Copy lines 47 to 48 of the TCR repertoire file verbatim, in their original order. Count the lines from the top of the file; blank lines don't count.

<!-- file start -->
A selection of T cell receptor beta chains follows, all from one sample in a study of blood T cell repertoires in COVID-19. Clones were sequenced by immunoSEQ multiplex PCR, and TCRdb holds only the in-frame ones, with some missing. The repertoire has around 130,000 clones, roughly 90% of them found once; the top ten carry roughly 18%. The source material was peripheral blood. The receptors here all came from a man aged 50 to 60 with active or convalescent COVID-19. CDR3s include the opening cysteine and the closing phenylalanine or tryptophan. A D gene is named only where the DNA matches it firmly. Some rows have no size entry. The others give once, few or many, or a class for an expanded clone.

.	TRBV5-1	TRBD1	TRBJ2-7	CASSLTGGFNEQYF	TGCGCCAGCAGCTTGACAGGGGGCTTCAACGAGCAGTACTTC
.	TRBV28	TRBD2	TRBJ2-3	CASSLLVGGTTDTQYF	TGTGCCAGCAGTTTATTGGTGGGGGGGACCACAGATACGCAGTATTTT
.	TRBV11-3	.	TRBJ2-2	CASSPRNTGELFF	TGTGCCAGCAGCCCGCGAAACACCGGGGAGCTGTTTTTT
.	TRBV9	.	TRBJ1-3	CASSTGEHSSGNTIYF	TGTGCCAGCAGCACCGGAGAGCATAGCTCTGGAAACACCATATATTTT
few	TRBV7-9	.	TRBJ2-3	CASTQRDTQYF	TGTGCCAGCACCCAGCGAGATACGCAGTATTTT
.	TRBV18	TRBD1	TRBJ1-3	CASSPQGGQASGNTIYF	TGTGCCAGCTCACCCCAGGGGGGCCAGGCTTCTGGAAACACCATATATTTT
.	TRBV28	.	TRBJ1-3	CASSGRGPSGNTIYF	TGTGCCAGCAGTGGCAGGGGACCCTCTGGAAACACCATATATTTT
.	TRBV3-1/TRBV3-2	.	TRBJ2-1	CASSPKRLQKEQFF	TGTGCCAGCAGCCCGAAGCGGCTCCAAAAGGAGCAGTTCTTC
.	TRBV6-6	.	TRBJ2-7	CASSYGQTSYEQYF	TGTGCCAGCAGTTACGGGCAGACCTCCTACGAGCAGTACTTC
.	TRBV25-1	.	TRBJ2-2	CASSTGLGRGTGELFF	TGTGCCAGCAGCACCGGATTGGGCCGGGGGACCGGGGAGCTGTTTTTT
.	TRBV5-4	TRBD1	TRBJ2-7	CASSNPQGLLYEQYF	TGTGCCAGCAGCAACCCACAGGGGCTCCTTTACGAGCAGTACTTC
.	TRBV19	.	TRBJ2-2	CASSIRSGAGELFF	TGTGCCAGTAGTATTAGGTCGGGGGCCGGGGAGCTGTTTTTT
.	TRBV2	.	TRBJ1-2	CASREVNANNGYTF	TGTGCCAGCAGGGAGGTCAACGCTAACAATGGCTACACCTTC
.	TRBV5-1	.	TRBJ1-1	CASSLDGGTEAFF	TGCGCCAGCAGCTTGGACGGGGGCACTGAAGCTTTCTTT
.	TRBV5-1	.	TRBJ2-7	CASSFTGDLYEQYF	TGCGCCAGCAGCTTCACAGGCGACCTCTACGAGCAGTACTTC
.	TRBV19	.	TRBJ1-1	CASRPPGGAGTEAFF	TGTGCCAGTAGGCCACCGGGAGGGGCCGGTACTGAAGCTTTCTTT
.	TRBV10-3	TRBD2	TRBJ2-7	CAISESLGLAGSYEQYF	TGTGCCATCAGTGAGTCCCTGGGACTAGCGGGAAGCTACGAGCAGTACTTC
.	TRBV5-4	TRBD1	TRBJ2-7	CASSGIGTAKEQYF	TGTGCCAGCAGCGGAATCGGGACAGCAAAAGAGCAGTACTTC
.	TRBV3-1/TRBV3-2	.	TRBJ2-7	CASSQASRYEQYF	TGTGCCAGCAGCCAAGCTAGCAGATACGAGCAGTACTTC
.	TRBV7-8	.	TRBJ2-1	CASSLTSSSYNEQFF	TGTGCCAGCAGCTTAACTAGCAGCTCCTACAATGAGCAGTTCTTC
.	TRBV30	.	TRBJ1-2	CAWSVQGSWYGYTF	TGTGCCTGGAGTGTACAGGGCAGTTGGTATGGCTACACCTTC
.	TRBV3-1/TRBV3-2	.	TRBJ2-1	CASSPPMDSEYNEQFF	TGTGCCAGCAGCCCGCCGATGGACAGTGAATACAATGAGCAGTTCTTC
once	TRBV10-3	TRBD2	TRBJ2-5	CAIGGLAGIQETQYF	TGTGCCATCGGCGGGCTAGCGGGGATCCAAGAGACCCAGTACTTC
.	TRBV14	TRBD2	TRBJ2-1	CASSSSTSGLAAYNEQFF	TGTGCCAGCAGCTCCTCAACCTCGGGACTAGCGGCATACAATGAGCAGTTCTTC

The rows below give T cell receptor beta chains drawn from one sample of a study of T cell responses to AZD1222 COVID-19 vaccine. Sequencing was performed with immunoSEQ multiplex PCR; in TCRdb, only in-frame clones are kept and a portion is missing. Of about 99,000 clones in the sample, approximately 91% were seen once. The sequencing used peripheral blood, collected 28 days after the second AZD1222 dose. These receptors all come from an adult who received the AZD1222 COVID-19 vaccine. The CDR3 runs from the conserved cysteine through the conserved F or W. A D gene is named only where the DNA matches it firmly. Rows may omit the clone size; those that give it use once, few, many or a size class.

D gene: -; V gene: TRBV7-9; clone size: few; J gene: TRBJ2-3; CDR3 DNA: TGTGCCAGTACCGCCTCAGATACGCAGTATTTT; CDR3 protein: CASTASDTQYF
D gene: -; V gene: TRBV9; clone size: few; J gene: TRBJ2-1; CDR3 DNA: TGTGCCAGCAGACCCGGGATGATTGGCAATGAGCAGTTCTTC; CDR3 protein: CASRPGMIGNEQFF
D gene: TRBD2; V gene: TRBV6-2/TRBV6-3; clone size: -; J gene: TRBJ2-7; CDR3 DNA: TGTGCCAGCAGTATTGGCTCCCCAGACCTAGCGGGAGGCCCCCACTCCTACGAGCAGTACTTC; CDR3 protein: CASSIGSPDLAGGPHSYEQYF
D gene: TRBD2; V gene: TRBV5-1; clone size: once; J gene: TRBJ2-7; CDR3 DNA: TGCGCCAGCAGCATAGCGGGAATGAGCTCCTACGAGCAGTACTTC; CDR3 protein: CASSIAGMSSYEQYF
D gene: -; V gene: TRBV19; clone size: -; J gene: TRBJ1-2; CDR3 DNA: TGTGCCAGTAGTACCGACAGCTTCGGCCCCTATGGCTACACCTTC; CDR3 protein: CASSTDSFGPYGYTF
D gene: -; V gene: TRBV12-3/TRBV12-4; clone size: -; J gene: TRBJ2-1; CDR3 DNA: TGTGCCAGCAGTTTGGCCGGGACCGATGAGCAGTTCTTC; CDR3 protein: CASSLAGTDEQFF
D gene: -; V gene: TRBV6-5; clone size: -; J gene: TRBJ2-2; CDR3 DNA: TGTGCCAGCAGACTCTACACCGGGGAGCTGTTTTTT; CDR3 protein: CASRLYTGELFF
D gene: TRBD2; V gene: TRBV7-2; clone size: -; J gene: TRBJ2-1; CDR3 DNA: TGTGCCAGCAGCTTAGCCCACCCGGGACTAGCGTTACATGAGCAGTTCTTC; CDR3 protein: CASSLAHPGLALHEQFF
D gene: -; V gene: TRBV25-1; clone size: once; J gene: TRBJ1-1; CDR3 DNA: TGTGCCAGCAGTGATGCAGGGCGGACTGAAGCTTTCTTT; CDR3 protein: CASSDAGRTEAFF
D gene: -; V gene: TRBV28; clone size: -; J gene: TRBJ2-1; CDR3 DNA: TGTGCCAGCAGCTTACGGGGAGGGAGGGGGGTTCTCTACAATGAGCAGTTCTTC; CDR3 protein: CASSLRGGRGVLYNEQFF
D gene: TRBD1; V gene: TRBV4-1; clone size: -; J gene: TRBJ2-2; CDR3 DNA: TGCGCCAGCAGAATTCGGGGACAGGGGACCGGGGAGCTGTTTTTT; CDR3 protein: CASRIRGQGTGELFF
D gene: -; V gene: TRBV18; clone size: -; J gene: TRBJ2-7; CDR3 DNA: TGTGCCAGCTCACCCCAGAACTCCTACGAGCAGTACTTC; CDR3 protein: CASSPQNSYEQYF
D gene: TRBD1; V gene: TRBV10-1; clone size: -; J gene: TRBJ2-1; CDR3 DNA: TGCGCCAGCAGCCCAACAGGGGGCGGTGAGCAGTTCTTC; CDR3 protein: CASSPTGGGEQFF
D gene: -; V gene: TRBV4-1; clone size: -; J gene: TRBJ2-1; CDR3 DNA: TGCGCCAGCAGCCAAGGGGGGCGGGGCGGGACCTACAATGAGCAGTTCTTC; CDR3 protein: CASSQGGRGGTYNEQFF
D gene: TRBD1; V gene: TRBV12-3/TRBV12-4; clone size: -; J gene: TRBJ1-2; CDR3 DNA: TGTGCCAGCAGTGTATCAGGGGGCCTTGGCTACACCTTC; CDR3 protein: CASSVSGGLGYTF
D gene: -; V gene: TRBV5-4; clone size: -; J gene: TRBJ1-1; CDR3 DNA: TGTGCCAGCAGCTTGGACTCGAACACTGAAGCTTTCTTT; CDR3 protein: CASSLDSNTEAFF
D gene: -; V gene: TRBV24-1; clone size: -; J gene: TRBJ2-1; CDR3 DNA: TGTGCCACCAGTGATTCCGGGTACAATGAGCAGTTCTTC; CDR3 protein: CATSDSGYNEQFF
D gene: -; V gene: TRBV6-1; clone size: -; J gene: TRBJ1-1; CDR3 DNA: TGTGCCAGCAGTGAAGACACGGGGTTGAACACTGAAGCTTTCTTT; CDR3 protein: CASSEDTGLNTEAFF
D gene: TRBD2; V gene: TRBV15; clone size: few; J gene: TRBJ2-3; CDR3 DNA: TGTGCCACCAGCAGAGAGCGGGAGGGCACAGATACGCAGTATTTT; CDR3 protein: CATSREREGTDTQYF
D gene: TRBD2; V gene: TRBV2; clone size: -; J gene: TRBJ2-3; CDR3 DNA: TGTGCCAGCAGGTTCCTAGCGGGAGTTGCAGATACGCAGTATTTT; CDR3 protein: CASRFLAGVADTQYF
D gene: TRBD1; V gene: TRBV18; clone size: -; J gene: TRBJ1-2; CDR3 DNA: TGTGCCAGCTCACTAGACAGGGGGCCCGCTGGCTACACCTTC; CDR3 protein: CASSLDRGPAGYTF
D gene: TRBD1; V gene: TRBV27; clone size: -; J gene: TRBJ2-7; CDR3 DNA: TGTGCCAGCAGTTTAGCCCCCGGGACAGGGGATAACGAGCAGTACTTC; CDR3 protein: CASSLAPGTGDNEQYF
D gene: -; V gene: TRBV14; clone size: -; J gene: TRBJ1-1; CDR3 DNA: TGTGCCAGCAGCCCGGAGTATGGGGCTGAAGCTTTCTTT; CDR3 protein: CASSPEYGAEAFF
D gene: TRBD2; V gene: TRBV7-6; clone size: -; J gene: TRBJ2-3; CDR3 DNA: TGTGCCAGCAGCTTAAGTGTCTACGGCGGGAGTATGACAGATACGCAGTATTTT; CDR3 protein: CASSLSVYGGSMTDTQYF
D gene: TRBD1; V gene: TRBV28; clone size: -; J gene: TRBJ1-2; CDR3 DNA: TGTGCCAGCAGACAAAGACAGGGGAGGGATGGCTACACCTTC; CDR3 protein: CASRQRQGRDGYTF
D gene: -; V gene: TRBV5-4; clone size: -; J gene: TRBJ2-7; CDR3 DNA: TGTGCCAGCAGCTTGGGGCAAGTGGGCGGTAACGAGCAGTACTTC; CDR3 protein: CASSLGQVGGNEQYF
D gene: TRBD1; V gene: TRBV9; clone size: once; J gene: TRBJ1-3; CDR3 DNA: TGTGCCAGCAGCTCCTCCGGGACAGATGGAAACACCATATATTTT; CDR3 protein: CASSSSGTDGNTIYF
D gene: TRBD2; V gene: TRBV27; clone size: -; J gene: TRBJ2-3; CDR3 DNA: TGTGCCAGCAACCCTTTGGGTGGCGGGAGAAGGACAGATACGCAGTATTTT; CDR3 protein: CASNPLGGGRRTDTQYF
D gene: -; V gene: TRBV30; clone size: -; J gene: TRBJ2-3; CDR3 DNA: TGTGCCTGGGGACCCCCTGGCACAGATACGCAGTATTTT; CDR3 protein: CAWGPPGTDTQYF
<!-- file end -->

D gene: TRBD1; V gene: TRBV18; clone size: -; J gene: TRBJ1-2; CDR3 DNA: TGTGCCAGCTCACTAGACAGGGGGCCCGCTGGCTACACCTTC; CDR3 protein: CASSLDRGPAGYTF
D gene: TRBD1; V gene: TRBV27; clone size: -; J gene: TRBJ2-7; CDR3 DNA: TGTGCCAGCAGTTTAGCCCCCGGGACAGGGGATAACGAGCAGTACTTC; CDR3 protein: CASSLAPGTGDNEQYF